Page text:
WALKING THROUGH THE WASTELAND
Photo source: Miikka Luotio on Unsplash.
As I was walking last week, I noticed that I was in a very socially distanced line of old men in anoraks stumbling along by the canal. We were about 20 metres from each other, walking slowly. No-one could speed up or slow down as that would have closed the gaps. The sewage works was to our left. It felt like I was in a zombie film or a depiction of one of the circles of hell.
I was reminded of a poem that was written a hundred years ago about the state of the world, the need for redemption, the cry for significance. It is called The Wasteland* and there is an image in it of the mythical Fisher King, fishing by some gasworks on an old canal, whose woundedness means that the whole kingdom is wounded.
I thought of the woundedness of our world; of those isolated; of the walk of the condemned. And I then thought about Jesus and his walk to condemnation and death. He didn’t walk slowly, head down, bowed shoulders, old anorak, shuffling slippers. Even though he was facing rejection, cruelty and murder, he set his face towards these things and on the way not only avoided misery but brought joy.
It is not easy to break ranks, alter the rhythm of those around us, live differently and seek to change the atmosphere. But Jesus kept on doing it during his Lent season. He stopped in his tracks to be regularly interrupted, and to turn someone else’s mourning into rejoicing. He joined in feasts and celebrated people around him, even though he only had a few days to live. He brought life rather than conserved life or even sucked life from others.
This is one of the attributes of the Kingdom – to be someone who reaches into heaven and even with a certain amount of force, brings it shatteringly into the present. This is especially hard to do when everyone around is in a very different mood. And then even harder when you yourself have every reason to be sorrowful. Of course, we all need time to mourn, to lay low and walk slowly. But we generally know when our own desire for life and fresh breath is stifled by the atmosphere around us; and it as these times that the Holy Spirit has energy and hope that can put a new spring in our step and cause us to dance to a different tune.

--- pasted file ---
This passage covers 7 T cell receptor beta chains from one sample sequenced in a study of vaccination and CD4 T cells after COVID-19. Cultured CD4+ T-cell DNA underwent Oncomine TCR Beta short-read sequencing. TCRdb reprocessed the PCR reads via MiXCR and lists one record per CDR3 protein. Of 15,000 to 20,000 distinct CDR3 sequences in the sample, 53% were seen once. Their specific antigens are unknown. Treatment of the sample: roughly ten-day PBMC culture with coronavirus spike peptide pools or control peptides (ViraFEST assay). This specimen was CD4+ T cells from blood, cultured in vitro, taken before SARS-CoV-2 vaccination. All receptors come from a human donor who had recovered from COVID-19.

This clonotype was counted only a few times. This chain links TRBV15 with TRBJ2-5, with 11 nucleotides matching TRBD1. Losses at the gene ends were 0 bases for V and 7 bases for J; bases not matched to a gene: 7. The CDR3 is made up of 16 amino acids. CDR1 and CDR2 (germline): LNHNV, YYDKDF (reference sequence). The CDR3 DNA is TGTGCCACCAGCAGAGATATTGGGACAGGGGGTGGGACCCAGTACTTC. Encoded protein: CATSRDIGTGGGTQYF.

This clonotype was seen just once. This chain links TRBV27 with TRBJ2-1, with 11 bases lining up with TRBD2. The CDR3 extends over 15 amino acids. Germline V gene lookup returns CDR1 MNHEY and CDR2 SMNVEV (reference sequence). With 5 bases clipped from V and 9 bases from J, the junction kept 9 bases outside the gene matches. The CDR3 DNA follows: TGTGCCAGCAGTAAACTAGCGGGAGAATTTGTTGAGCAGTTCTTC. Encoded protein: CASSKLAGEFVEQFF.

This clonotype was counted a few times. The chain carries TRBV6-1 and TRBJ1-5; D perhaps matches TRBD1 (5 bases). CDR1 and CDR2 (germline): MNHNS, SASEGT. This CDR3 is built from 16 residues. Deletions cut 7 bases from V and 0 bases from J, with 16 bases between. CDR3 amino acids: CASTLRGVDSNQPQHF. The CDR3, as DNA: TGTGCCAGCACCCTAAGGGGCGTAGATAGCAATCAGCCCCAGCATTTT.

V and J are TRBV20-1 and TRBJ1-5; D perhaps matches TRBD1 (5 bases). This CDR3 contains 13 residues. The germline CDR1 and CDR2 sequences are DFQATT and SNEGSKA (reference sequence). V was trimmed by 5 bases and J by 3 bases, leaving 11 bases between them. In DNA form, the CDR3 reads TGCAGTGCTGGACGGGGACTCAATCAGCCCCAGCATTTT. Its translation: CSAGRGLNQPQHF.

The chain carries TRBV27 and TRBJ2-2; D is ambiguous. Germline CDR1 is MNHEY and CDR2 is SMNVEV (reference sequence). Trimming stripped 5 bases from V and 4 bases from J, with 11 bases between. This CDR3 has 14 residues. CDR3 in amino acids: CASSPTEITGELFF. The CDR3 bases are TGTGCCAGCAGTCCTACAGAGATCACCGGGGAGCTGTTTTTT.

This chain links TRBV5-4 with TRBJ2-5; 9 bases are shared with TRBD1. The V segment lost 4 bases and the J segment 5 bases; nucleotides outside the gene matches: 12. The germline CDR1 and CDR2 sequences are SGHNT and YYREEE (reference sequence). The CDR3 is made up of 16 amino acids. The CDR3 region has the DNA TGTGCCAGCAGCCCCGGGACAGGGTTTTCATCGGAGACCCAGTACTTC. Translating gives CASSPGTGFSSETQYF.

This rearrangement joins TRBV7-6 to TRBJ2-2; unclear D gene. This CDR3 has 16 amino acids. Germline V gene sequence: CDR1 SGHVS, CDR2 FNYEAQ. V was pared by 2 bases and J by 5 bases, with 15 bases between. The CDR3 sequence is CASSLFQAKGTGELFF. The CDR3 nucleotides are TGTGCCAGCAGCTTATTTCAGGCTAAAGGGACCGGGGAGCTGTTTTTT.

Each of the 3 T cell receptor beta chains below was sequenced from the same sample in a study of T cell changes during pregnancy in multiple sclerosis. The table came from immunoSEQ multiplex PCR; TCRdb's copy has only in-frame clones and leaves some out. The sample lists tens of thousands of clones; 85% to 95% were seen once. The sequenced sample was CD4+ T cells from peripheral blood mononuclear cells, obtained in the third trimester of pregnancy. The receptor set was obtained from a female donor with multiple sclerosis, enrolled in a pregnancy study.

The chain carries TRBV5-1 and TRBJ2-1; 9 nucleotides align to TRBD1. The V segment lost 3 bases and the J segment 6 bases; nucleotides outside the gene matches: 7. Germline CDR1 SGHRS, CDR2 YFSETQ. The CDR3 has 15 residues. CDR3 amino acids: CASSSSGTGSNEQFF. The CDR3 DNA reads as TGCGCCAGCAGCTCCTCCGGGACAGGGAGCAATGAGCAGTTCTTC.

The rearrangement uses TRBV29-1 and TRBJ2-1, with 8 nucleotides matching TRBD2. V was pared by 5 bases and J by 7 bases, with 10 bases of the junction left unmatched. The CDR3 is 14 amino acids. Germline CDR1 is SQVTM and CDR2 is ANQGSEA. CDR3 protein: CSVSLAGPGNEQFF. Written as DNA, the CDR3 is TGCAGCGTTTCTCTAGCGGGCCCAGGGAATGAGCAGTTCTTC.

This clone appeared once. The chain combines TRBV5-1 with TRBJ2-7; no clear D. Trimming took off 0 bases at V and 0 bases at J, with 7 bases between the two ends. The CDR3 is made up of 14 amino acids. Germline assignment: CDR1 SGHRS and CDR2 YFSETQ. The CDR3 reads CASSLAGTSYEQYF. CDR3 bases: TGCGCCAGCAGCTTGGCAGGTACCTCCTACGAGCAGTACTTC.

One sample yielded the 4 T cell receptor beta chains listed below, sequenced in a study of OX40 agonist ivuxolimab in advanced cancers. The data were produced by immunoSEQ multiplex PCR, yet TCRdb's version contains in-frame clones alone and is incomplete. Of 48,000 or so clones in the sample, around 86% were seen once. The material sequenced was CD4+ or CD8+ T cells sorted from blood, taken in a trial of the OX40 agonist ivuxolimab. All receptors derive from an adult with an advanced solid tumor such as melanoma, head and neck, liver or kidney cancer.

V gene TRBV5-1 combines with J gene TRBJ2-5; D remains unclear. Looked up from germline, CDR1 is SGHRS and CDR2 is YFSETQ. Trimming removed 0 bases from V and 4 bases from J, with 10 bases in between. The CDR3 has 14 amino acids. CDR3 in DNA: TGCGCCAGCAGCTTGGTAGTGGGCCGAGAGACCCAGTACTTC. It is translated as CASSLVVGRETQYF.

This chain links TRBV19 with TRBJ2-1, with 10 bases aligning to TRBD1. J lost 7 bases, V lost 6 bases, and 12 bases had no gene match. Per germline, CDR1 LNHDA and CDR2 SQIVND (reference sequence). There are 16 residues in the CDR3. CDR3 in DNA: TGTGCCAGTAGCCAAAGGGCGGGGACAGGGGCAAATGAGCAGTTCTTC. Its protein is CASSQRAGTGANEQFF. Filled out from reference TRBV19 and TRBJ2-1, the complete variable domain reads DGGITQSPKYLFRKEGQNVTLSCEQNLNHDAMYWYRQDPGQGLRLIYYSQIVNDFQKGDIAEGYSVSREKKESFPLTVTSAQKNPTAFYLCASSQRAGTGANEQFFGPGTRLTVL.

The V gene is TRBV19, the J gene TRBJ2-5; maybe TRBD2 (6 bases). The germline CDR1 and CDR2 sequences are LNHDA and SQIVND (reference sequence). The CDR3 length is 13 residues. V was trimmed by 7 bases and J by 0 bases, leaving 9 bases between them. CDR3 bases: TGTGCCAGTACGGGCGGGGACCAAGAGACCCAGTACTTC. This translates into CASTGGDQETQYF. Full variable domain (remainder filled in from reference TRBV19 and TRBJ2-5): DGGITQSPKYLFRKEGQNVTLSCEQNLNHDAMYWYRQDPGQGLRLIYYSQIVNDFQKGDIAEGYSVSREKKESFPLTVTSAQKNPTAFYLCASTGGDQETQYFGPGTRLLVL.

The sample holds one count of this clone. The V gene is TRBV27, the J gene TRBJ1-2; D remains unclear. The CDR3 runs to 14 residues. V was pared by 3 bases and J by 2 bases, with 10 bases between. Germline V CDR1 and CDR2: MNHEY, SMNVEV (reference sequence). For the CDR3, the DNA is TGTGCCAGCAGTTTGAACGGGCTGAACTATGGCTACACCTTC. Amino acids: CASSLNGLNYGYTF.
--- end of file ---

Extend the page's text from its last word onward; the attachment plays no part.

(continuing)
Jesus was wounded for us, but this brought life to the land rather than darkness. He is not a King whose pain brings a curse, but a king who brings healing and is healed in the process. This is why the church is often characterised by praise. The church sings for joy in the face of darkness and that praise is a weapon that brings with it release, hope and new life.
Therefore, I've been thinking about what is praiseworthy rather than miseryworthy, and I was reminded of Paul’s writing when he was in prison:
Rejoice in the Lord always. I will say it again: Rejoice! Let your gentleness be evident to all. The Lord is near. Do not be anxious about anything, but in every situation, by prayer and petition, with thanksgiving, present your requests to God. And the peace of God, which transcends all understanding, will guard your hearts and your minds in Christ Jesus.
Finally, brothers and sisters, whatever is true, whatever is noble, whatever is right, whatever is pure, whatever is lovely, whatever is admirable—if anything is excellent or praiseworthy—think about such things. Whatever you have learned or received or heard from me, or seen in me—put it into practice. And the God of peace will be with you.
Martin J Young
P.S. I thought about the poem The Wasteland as I was walking this morning and tried to recall the words and images. It’s years since I studied it at school. And then when I looked up, I saw my old English teacher who taught it to me, waving to me through his kitchen window as I walked past! Nice bit of serendipity…
* A rat crept softly through the vegetation
Dragging its slimy belly on the bank
While I was fishing in the dull canal
On a winter evening round behind the gashouse
Musing upon the king my brother’s wreck
And on the king my father’s death before him.
Lines 187-192 The Wasteland 1922 by T S Eliot